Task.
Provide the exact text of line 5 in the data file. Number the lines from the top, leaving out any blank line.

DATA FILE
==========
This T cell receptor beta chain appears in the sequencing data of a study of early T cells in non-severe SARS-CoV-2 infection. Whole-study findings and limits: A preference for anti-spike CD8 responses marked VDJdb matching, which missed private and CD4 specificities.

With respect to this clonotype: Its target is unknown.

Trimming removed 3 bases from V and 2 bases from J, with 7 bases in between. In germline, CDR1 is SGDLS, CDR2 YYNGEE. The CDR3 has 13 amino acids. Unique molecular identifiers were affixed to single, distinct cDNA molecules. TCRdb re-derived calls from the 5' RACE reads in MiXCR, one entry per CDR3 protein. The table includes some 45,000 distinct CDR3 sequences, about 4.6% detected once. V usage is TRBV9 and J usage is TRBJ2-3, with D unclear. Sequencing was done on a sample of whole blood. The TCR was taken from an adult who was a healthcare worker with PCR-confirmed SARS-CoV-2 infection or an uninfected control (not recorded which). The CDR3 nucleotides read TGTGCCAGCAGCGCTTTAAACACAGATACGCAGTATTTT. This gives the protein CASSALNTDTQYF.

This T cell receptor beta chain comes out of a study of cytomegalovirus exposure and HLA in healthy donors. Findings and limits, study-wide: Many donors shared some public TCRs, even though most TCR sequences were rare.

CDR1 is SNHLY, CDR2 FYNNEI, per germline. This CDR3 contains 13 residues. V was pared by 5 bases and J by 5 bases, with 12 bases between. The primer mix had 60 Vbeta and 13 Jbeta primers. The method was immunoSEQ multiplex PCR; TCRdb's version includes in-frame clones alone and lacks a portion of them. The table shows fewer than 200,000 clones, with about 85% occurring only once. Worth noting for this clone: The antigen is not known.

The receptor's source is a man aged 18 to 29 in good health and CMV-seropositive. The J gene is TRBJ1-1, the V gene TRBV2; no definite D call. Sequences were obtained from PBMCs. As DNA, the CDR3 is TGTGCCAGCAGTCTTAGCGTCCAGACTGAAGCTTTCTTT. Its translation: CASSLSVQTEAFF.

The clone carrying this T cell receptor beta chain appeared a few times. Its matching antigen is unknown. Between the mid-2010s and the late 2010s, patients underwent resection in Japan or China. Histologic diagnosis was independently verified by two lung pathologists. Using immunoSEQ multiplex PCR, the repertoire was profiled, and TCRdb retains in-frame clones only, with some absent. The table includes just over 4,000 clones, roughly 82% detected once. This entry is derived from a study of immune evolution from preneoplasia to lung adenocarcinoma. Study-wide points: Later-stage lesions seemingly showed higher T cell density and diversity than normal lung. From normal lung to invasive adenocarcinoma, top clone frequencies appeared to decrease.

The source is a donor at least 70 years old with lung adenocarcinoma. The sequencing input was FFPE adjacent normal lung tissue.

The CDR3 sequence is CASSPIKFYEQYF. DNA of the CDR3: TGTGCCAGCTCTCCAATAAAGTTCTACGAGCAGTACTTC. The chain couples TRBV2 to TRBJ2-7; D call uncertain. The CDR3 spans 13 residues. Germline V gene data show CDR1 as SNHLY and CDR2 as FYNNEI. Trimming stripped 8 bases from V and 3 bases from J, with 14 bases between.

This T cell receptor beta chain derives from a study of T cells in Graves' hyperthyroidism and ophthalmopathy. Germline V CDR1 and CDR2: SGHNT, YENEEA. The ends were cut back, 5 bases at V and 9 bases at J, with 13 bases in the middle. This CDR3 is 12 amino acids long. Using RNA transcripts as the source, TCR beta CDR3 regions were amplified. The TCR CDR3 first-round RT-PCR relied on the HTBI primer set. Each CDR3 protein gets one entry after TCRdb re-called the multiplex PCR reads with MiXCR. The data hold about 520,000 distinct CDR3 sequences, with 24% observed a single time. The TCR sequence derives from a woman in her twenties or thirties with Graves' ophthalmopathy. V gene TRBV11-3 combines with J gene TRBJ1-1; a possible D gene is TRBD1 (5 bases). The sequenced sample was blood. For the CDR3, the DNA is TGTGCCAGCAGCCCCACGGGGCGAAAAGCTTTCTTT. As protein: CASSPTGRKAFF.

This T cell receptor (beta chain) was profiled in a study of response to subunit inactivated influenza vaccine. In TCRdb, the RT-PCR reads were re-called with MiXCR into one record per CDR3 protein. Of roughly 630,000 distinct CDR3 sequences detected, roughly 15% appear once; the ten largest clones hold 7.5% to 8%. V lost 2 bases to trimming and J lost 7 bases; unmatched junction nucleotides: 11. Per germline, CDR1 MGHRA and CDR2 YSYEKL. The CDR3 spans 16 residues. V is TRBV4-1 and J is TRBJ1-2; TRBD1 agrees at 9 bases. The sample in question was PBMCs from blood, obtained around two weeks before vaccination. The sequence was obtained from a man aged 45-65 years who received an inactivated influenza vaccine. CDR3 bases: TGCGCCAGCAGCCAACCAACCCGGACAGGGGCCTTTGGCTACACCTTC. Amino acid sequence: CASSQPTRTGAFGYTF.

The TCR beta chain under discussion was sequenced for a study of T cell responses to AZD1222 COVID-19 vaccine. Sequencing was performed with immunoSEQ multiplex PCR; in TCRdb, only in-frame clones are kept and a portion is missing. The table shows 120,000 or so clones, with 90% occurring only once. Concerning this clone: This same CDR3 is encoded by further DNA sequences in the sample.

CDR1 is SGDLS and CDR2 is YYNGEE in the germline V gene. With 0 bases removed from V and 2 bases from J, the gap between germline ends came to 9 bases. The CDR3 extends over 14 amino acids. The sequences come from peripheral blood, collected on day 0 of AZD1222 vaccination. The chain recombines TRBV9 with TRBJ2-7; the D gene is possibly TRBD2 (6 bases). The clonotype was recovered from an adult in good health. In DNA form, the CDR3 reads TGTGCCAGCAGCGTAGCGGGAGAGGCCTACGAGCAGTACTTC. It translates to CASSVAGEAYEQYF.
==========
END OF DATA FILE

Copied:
CDR1 is SNHLY, CDR2 FYNNEI, per germline. This CDR3 contains 13 residues. V was pared by 5 bases and J by 5 bases, with 12 bases between. The primer mix had 60 Vbeta and 13 Jbeta primers. The method was immunoSEQ multiplex PCR; TCRdb's version includes in-frame clones alone and lacks a portion of them. The table shows fewer than 200,000 clones, with about 85% occurring only once. Worth noting for this clone: The antigen is not known.